Pinterest for Writers – Part 1
If you’ve heard about Pinterest and think it’s only for women or crafters, think again. Pinterest encourages people from all over the world to gather around common interests and share their knowledge. This results in a rich database of information for writing research.
- Have a character who’s into sailing, and you need the name of common boating knots? (Pinterest Search “Sailboat Knots”)
- Want to know the color schemes of a 1950s kitchen? (Pinterest Search “1950s Kitchen Décor”)
- Need to find a quaint Irish town for your next suspense novel? (Pinterest Search “Irish Towns”)
What’s the best part of using Pinterest for writing research? It’s easy, because other Pinterest users (a.k.a. Pinners) have already done a lot of the work for you.How to use Pinterest for Writing Research. #AuthorLife #HowTo Click To Tweet
Research Tools You’ll Find on Pinterest
- Collections – Pinterest users collect articles and pictures that interest them onto boards. The Pinner names the board based on it’s topic and gives it a description. These names and descriptions are searchable by other Pinterest users. If you type the phrase “London Theater “ into the Pinterest search box, individual articles and pictures about this topic will appear as well as entire boards (collections of articles and pictures) on this subject. Bonus – Pinned items come from all over the Internet, including websites, Instagram pictures, Etsy listings, Ebay listings, and more.
- Expert Bloggers – When you click on a pin that interests you, you’ll find additional information. If the pin originated with a website, you can click on the website to read the full article or see other pictures. This is a great way to find blogs written by subject-matter gurus. Bloggers with strong material are pinned and shared. Note- If you’re a blogger, be sure to have a Pin This button on your blog posts so your great material can be shared, too.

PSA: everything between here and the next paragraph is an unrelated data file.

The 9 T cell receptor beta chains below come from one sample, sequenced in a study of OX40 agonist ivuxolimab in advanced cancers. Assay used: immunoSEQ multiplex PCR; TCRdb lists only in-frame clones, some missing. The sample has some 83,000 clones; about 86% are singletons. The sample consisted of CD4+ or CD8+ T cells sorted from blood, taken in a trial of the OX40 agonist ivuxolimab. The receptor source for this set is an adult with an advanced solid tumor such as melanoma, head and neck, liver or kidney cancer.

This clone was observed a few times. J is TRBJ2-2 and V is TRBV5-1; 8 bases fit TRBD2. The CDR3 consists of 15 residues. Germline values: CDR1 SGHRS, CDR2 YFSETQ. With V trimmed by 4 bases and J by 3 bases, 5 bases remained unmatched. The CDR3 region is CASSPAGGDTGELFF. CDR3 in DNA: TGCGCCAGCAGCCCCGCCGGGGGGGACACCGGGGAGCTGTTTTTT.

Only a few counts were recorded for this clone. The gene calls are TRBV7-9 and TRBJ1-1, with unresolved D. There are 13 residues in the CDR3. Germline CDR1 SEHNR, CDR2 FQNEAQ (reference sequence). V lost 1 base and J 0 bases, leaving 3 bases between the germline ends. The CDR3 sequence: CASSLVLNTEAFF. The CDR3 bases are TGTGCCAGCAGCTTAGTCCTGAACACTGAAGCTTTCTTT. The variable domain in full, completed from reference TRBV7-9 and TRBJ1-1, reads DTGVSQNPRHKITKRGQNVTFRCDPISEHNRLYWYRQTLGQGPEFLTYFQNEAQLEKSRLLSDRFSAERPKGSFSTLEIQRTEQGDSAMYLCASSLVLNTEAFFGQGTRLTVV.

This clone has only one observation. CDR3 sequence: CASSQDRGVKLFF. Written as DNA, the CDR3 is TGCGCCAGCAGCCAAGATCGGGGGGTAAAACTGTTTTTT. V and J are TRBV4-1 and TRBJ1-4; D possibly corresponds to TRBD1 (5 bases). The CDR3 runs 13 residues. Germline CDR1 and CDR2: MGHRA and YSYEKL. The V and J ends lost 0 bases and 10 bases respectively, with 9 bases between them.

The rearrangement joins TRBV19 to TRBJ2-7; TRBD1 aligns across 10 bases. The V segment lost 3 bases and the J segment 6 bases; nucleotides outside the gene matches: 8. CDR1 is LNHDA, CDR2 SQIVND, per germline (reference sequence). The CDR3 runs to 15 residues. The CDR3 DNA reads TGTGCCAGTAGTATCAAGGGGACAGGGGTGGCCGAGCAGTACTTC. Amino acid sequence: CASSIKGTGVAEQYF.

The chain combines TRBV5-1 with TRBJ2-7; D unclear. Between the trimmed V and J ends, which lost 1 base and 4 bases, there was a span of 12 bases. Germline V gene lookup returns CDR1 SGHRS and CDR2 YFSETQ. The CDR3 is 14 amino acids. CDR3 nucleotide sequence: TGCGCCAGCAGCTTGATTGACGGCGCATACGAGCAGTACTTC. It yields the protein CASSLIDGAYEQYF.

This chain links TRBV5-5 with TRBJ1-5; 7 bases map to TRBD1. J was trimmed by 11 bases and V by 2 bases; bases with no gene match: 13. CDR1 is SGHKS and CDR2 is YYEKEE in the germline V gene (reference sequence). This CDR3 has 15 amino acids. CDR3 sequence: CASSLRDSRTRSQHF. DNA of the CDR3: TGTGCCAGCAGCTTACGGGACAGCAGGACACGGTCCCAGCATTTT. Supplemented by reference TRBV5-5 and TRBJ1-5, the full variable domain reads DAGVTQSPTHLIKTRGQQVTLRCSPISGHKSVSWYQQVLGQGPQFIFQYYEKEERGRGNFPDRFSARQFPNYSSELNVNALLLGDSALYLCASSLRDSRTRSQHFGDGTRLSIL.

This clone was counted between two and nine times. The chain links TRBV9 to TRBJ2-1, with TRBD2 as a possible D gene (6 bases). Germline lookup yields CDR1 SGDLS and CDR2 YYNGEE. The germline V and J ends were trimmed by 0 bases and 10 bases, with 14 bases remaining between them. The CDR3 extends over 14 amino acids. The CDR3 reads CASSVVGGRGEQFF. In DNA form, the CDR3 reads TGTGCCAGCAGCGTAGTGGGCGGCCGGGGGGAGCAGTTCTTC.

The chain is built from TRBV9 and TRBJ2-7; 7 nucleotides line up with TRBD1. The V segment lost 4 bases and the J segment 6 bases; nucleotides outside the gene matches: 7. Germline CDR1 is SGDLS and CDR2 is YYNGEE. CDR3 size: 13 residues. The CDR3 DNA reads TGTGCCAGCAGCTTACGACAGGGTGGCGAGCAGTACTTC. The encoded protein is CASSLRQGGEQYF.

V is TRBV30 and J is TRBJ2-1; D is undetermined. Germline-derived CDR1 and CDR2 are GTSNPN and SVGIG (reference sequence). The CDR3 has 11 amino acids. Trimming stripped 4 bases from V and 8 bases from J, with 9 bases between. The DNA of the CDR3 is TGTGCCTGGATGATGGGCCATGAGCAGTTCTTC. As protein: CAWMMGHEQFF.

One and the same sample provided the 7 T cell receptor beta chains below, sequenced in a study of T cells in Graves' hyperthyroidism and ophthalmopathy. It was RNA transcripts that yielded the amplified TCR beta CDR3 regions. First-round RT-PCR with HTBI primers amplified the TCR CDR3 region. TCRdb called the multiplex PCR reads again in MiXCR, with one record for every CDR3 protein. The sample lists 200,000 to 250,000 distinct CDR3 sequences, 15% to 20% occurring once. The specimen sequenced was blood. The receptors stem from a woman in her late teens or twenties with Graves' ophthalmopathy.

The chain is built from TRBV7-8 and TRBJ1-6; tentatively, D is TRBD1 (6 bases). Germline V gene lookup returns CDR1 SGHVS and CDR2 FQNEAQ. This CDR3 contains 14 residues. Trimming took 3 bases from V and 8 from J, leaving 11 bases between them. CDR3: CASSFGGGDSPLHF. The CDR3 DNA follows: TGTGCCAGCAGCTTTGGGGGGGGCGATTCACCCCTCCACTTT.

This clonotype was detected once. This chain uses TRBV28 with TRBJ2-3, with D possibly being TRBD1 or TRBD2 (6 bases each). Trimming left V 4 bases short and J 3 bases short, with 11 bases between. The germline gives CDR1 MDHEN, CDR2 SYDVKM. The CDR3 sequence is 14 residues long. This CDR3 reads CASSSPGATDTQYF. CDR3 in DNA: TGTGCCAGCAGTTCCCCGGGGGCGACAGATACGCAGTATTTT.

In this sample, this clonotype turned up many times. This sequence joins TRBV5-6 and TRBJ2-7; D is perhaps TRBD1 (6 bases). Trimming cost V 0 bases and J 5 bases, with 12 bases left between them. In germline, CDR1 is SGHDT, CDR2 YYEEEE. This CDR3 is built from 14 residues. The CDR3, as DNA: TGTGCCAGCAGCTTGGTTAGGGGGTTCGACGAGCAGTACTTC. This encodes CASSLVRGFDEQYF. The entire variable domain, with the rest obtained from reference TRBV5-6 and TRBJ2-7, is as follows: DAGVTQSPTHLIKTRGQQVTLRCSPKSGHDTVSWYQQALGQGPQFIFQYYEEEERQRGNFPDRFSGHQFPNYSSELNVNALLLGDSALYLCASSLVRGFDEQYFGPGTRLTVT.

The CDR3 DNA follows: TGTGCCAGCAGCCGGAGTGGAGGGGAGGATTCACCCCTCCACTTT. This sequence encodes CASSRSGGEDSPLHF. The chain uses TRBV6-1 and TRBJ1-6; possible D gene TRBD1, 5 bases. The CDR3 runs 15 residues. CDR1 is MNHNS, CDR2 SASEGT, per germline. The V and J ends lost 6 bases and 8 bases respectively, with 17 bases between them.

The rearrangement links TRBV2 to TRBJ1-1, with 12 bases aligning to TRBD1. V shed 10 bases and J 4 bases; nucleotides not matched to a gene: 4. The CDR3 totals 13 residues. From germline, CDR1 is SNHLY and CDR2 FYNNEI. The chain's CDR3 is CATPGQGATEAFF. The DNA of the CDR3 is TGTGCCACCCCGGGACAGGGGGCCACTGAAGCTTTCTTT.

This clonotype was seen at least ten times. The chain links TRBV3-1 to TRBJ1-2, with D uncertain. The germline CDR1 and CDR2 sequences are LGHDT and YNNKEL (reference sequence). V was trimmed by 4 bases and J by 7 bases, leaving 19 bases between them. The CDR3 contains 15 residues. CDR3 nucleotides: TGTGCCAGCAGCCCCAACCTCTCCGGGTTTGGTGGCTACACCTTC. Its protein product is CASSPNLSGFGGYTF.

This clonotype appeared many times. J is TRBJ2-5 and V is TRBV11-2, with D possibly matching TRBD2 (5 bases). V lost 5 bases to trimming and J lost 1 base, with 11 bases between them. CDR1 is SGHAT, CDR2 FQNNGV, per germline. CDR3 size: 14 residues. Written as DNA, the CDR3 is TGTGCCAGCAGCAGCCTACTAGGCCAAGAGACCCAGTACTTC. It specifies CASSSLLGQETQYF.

- Original Documents – It’s critical for writers to get it right. Experts are wonderful. Primary source documents are even better. It’s not uncommon to have scans of primary source material pinned on Pinterest. When I searched Pinterest for “Edwardian Fashion,” I found a link to a 1910 print entitle “Children’s House Clothes for the Little Girl from 6 to 12.” It’s part of the The New York Public Library’s digital archives, a free resource with many additional original documents. Other source documents frequently found on Pinterest include archived magazine articles, how to books dating back to the 1800s, design schematics, and antique photographs.
- Related Pins – When you click on a Pin, Related Pins appear below it. These are pins similar to the one you selected. So, each search and selection you make leads you to a host of other selections that are already pre-sorted for you.
To learn more about how to use Pinterest, connect with me at The EfficiencyAddict on Pinterest or visit my blog at TheEfficiencyAddict.com. This month’s #WorkSmarter Series is all about using Pinterest for writers, speakers, and small business owners.